I could only guess at Homer's thoughts, but Enzo! Enzo is a dog who thinks a lot, about many things. He loves auto racing, and watches racing tapes with his Denny. He loves TV, with its movies and documentaries. He is fascinated with opposable thumbs. He has insights and wisdom and opinions and a sense of humor, all of which he shares throughout his story.

I loved Enzo's voice, his designation of Denny's in-laws as the "Evil Twins," and his description of Mike's wife, "who wasn't really a wife but a man who was wife-like." I was amazed to discover that I enjoyed his description of racing, and I was fascinated with all the nuances and subtleties and skill of that sport. And, I loved Enzo's varied ways of getting his message across: "gestures are all that I have."

Most of all, I loved the story he told. Enzo described his life with Denny, and the additions of Eve and Zoe to their family. He went on to share the heartbreaking tragedy they faced, and the struggle that Denny endured. At one point, I thought "I can't finish this book, I can't face any more sadness," but of course I did. Enzo led me through the sadness to the reward.

I hope that if I ever face such challenges, I can endure it with Denny's grace. And, I hope that I will have an Enzo by my side, guiding me through it, and making sure that I never give up.

Sunday, January 15, 2012

Snowfall in Kalamazoo

One of my recent goals is to go to bed by 10 pm (my hope is that by meeting this goal, I'll be able to meet some of my other goals, that require getting up earlier...!). So this will be a quick post.

A friend recently shared this quote, from Henry B. Eyring.
When you meet someone, treat them as if they were in serious trouble, and you will be right more than half the time.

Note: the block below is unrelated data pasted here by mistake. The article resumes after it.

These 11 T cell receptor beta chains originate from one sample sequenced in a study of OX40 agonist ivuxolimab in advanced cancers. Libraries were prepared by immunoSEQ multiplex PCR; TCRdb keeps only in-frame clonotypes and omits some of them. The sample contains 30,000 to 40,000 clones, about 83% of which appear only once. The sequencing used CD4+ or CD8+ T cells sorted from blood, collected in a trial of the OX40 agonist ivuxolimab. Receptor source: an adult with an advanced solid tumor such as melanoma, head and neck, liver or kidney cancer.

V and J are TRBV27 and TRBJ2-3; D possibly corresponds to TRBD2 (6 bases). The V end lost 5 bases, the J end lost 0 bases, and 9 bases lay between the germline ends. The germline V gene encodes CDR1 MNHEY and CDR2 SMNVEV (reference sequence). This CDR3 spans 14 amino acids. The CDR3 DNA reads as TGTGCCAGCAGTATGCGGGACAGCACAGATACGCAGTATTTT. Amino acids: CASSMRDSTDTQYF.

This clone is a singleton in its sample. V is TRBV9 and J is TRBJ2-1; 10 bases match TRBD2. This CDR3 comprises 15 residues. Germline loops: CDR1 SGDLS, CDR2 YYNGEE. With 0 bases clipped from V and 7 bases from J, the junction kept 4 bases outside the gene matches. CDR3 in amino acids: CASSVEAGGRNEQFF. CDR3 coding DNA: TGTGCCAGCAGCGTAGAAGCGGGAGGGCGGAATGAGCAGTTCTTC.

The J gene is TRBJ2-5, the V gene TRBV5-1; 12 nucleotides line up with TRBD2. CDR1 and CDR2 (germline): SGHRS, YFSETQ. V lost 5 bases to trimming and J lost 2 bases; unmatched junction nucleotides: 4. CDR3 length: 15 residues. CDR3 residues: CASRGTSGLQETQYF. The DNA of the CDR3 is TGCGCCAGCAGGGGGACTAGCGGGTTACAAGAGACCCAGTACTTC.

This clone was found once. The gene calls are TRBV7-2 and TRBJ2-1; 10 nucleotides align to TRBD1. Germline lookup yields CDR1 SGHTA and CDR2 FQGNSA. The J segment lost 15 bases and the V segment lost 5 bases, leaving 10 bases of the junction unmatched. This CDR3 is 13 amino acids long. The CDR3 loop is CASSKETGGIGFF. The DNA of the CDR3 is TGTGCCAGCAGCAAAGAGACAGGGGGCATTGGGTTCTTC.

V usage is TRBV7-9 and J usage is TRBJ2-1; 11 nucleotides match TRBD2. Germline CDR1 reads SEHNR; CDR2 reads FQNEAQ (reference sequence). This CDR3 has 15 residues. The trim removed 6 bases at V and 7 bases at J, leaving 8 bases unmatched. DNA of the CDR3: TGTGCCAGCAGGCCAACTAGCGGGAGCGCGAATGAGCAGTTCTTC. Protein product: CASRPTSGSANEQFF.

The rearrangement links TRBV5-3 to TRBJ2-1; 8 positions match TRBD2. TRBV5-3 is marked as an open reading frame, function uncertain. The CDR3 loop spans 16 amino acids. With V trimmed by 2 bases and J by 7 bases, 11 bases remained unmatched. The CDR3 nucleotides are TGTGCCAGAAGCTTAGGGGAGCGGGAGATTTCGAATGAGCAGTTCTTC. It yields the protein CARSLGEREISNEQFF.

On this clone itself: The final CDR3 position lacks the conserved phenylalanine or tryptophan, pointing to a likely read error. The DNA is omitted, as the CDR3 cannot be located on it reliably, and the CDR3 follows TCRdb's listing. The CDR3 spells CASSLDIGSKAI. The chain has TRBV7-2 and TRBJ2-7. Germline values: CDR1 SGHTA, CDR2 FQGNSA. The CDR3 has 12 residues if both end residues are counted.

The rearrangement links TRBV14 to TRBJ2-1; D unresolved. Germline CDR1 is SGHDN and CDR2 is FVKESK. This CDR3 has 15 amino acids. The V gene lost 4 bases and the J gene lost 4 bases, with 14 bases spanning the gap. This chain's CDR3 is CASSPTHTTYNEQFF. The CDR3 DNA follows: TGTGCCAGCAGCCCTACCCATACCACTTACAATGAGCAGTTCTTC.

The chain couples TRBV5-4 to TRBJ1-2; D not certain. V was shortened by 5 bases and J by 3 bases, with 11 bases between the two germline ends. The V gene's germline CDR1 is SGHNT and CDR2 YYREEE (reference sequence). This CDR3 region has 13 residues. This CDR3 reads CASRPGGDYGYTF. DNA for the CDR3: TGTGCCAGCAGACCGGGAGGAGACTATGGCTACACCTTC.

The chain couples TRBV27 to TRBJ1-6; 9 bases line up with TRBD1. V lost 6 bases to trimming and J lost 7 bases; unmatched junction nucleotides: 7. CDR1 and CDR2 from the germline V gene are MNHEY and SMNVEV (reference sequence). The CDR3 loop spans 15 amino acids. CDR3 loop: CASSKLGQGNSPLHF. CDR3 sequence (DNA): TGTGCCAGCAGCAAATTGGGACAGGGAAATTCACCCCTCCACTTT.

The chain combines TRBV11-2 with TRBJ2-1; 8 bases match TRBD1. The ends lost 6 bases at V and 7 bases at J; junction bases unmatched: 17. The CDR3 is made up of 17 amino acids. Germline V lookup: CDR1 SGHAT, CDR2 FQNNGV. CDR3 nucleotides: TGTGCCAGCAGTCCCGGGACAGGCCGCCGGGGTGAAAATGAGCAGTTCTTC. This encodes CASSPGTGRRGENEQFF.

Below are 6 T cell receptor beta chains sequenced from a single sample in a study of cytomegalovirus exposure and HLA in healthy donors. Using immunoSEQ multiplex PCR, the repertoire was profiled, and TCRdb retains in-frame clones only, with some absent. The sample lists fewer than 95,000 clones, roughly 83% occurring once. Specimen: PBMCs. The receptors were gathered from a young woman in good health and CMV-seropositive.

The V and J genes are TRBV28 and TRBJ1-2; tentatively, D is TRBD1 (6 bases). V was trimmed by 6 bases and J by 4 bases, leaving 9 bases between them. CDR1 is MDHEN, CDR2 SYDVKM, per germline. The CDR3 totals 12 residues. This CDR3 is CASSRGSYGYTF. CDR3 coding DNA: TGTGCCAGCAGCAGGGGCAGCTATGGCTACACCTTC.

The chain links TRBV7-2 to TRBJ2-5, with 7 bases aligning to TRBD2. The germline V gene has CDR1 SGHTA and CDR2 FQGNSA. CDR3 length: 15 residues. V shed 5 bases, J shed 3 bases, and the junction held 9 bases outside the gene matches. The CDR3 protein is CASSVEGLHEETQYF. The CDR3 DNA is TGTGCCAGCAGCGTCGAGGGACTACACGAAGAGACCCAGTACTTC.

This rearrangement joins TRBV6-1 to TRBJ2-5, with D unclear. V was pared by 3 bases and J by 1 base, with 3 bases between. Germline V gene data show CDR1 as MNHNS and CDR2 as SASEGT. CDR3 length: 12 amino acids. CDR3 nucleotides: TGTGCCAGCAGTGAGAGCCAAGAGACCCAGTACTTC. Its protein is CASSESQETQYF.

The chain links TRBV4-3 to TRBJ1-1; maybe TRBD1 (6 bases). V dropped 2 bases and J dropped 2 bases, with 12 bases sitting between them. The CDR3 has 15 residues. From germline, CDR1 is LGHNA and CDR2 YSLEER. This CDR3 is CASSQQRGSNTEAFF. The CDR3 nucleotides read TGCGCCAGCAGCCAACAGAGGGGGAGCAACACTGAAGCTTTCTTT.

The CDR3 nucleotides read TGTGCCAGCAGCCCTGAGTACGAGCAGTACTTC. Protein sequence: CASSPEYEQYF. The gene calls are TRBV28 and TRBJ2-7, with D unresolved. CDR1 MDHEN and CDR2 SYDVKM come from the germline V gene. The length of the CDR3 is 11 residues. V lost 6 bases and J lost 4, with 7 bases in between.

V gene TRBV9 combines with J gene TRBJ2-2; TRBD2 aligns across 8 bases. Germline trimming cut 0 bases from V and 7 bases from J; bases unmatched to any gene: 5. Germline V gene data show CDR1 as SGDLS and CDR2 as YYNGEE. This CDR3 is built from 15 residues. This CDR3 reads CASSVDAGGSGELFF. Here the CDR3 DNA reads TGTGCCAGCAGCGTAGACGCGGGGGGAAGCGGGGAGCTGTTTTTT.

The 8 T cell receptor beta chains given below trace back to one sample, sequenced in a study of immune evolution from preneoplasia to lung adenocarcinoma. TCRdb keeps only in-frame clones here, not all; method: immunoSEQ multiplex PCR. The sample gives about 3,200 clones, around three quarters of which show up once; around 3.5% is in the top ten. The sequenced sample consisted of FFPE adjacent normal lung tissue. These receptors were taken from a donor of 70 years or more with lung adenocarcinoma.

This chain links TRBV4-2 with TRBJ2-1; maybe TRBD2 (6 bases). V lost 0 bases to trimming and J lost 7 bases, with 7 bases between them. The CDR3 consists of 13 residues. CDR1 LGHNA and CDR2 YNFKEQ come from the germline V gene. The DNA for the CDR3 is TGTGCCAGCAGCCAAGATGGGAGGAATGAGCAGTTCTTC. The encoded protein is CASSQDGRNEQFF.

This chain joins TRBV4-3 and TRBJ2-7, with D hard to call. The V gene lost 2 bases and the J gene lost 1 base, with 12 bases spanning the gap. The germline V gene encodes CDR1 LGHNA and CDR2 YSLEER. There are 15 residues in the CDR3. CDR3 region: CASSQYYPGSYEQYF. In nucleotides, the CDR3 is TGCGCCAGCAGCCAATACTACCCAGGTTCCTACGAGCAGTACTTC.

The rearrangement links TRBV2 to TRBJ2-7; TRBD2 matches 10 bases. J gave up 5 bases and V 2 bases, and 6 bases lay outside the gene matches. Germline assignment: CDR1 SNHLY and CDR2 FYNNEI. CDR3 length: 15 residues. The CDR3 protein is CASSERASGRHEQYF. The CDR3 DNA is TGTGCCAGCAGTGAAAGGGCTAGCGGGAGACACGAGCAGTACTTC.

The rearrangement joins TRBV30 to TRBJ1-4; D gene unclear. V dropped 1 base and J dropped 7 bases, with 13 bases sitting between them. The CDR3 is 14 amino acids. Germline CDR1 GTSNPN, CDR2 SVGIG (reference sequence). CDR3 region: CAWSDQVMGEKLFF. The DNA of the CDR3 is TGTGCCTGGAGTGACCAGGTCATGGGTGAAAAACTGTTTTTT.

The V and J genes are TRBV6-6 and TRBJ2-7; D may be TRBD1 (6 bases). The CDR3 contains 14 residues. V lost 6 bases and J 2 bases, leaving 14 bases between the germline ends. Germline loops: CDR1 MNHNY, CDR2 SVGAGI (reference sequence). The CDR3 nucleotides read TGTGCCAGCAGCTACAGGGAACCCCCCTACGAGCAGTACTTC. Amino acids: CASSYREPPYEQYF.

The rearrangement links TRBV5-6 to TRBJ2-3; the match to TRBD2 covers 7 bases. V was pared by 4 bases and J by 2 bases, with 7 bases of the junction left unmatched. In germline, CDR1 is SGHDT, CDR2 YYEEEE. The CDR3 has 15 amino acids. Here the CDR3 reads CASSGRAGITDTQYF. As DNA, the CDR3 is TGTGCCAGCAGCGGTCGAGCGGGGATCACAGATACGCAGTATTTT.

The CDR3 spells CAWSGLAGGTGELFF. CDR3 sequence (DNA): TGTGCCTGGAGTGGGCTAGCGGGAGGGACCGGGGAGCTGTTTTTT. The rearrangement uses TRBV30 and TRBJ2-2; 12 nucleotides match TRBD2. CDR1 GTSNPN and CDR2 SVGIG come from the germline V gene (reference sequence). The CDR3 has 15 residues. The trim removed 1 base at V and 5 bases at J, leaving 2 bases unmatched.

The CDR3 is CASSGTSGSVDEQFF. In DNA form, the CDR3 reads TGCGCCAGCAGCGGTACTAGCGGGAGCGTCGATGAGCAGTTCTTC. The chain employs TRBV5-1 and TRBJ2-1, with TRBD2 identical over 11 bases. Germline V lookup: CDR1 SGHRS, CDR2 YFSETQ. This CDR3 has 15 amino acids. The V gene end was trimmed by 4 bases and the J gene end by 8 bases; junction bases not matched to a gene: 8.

I will try to remember this, when I am feeling annoyed with someone, and try to react with kindness instead.

On another note, we finally got snow here in Kalamazoo. Back on Jan 1st & 2nd, 7 or 8 inches fell, but didn't stick around for long. After a warm spell, the weather turned cold again, and we had another storm, starting Thursday evening, and continuing into Friday night. When it was all over, we had 10-12 inches of snow. Happily, I didn't have to drive in the worst of it, so I was able to enjoy watching it fall. Yesterday Bonnie and I had a fine walk, and I took some pictures.

Bonnie doesn't seem to care how deep the snow gets, although she does struggle to make her way sometimes. Apparently the snow traps smells, so she spends a lot of time sticking her head deep into the white stuff.

When she surfaces, she's wearing a good bit of snow
We recently had our house sided. Here are some pictures with the new siding, as well as the new snow.

Viewed from Canterbury & Piccadilly intersection

From Frey's Park - the garage door is still the old color

From Piccadilly - the west end of the house

And here are a few more random snow scenes.

Saturday morning, looking toward the park

Our pine tree

The row of pines on the far side of the park

Highgate Road

Monday, January 2, 2012

Knitting into the New Year

I want to share two recent FO's.

I knit this owl blanket for my newest grand-nephew. It is the Sleepy Owl Blanket, by Lori Emmitt. I made a couple changes to the pattern, which are described on my project page. This is a very satisfying knit - interesting, but not too demanding. The yarn is Dream in Color's Classy, and was lovely to work with.

I finished knitting this rabbit (Ysolda Teague's pattern, Sophie) on New Year's Eve, but I didn't finish the eyes & nose until tonight, so I'm calling this a 2012 project. At first I thought the legs were too long, but now I think they'll be perfect for a little hand to hold onto. I'm not sure yet what I'll do with this one - probably just admire her for a bit!

I'm working on a scarf for Jim. Actually, I already knit this yarn into a scarf once before - but the stitch pattern turned out to be problematic, so I finally frogged the entire thing, and have started again with a tried-and-true pattern (the Corrugator, by Paula Smith).

This yarn is wound and ready to be knit into another Ysolda Teague elephant. The cast on for this is always tricky; I'm planning to tackle it tomorrow evening...!